The Obama Transition’s agency review teams began their visits two weeks ago and are reporting back to the main office this week on what they are finding. A Washington Post article by Shailagh Murray and Carol Leonnig, “Obama Teams Are Scrutinizing Agencies,” provides some insights into what is going on:
“Obama’s teams — 135 people divided into 10 groups, along with a list of other advisers — started earlier than most, gearing up months before Election Day with preliminary planning, and will work until mid-December preparing reports to guide the White House, Cabinet members and other senior officials. . . .
“. . . . The Obama teams say they have benefited from a commitment by the Bush White House to cooperate as fully as possible to ease the shift.
“. . . . A typical approach has been playing out at the Environmental Protection Agency, where the Obama team is led by Lisa Jackson, commissioner of the New Jersey Department of Environmental Protection, and Robert Sussman, a former Clinton official and now a lawyer and fellow at the Center for American Progress. Both are considered front-runners for senior administration jobs (Jackson as EPA administrator, Sussman as a top EPA deputy). . . . Jackson, Sussman and their team members hope to interview 100 staffers before filing their report, but they will do so with agreed-upon “rules of engagement,” as the EPA’s lawyers call them. The lawyers have urged senior managers to answer questions but to avoid idle chatter.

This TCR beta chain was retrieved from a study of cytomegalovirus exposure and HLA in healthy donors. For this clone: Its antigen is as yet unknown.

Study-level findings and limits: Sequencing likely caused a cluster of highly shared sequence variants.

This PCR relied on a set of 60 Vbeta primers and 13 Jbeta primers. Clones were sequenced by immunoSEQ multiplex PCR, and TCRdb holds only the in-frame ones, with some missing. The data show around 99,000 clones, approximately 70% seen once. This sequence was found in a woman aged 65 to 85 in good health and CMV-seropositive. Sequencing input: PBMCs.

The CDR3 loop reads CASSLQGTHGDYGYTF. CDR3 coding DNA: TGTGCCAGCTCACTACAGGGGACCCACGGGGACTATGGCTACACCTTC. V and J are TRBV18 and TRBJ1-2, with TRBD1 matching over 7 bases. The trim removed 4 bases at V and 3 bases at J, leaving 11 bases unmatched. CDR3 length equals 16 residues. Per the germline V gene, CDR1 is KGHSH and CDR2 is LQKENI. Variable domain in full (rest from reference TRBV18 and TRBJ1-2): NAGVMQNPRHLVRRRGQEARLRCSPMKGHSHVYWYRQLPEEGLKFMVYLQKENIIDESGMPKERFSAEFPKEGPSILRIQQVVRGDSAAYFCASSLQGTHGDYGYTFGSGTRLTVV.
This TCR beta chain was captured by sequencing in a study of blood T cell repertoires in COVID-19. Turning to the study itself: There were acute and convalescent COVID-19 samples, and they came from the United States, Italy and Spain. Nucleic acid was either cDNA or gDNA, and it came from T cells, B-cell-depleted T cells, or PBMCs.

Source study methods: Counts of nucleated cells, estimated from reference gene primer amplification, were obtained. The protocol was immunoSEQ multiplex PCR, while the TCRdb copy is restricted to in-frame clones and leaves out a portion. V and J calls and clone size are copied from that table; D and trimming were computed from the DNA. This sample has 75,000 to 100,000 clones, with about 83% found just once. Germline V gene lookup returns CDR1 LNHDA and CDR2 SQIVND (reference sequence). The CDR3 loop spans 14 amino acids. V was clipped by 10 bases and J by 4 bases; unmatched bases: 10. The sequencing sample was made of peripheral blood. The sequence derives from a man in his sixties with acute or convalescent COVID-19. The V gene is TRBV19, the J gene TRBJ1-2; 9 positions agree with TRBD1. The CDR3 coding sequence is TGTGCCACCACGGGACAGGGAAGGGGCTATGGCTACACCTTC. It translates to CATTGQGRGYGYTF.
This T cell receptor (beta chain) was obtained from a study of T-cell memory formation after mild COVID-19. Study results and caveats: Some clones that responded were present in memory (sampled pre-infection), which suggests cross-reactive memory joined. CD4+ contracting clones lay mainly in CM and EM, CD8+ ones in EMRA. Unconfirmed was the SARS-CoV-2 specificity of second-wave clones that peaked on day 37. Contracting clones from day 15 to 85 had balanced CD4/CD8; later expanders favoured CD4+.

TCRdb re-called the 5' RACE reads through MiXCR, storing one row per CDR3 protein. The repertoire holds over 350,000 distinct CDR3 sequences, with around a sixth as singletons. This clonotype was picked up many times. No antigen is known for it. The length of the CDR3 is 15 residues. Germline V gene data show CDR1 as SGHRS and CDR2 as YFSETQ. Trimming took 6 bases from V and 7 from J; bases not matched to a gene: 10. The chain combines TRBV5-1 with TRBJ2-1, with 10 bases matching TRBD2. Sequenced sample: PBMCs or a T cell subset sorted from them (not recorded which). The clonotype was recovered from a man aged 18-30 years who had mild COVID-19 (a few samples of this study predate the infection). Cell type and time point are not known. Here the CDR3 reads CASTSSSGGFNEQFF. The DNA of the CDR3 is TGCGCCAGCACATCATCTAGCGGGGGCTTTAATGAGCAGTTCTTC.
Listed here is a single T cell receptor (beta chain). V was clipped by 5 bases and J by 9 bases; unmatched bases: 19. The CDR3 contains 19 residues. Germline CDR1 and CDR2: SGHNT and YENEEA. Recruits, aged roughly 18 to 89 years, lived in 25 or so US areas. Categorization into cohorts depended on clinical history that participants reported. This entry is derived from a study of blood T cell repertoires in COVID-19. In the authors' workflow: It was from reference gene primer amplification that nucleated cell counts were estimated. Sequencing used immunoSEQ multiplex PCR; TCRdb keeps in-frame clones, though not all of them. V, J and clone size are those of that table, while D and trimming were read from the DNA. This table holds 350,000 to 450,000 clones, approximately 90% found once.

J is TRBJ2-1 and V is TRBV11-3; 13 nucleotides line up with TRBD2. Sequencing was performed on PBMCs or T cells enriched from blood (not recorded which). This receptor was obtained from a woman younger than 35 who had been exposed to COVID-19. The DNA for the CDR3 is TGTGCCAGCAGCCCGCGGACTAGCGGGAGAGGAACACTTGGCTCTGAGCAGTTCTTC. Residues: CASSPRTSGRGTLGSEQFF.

“. . . .But those closely watching the review process warn that it is too early to judge its value. “I feel like those of us in the good government community need to settle in for a wait,” Alyssa Rosenberg, a blogger for the publication Government Executive, told readers last week.”